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Armed Forces (Offences and Jurisdiction) (Bailiwick of Guernsey) Law, 2018

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PROJET DE LOI
 
ENTITLED
 
The Armed Forces (Offences and Jurisdiction) (Bailiwick of Guernsey) Law, 2018
 
 
ARRANGEMENT OF SECTIONS
 
 
PART 1
JURISDICTION OF SERVICE COURTS AND AUTHORITIES
 
1.      Exercise of powers by service courts and authorities.
2.      Police operational protocols.
3.      Authorisation of entry into premises.
4.      Authorisation of entry into premises: saving provision.
5.      Service proceedings barring subsequent civilian proceedings.
6.      Choice of jurisdiction.
7.      Detention pending decision as to jurisdiction.
 
 
PART 2
DESERTION AND ABSENCE WITHOUT LEAVE
 
8.      Interpretation of Part 2.
9.      Aiding or abetting etc. desertion or absence without leave.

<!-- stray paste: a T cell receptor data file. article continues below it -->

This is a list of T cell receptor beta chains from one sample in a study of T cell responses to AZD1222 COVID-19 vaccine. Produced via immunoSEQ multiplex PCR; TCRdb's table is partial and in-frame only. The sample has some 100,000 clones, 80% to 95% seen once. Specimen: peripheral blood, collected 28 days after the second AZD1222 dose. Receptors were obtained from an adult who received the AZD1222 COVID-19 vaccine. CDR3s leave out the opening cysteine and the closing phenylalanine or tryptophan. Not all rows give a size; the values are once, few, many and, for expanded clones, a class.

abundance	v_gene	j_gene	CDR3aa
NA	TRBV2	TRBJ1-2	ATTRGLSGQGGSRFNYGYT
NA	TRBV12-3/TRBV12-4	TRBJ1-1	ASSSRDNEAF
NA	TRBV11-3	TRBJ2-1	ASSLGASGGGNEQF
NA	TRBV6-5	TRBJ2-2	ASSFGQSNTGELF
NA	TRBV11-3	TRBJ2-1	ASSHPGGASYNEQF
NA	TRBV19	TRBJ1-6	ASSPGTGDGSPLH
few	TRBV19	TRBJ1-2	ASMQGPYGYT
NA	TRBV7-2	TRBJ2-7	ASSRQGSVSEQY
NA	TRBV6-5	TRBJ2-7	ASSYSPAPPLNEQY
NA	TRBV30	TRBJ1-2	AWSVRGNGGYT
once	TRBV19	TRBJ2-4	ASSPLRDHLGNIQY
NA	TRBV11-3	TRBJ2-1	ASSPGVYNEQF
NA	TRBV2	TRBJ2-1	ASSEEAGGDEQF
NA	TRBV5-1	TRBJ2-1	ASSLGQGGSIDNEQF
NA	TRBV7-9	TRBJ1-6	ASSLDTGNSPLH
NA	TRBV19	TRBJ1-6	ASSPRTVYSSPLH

10.      Aiding or abetting etc. malingering.
11.      Obstructing persons subject to service law in course of duty.
12.      Arrest of deserters and absentees without leave.
13.      Deserters and absentees without leave surrendering to police.
14.      Arrest by police of persons unlawfully at large.
 
 
PART 3
MISCELLANEOUS AND SUPPLEMENTARY
 
15.      Detention in prison.
16.      Arrest by police under warrant of judge advocate.
17.      Offence relating to enlistment.
18.      Evidence in civilian courts.
19.      Exemption of items used for service purposes from arrest and distraint.
 
 
PART 4
FINAL PROVISIONS
 
20.      Power to make consequential amendments.
21.      Interpretation.
22.      Citation and commencement.
 
PROJET DE LOI
 
ENTITLED
 
The Armed Forces (Offences and Jurisdiction) (Bailiwick of Guernsey) Law, 2018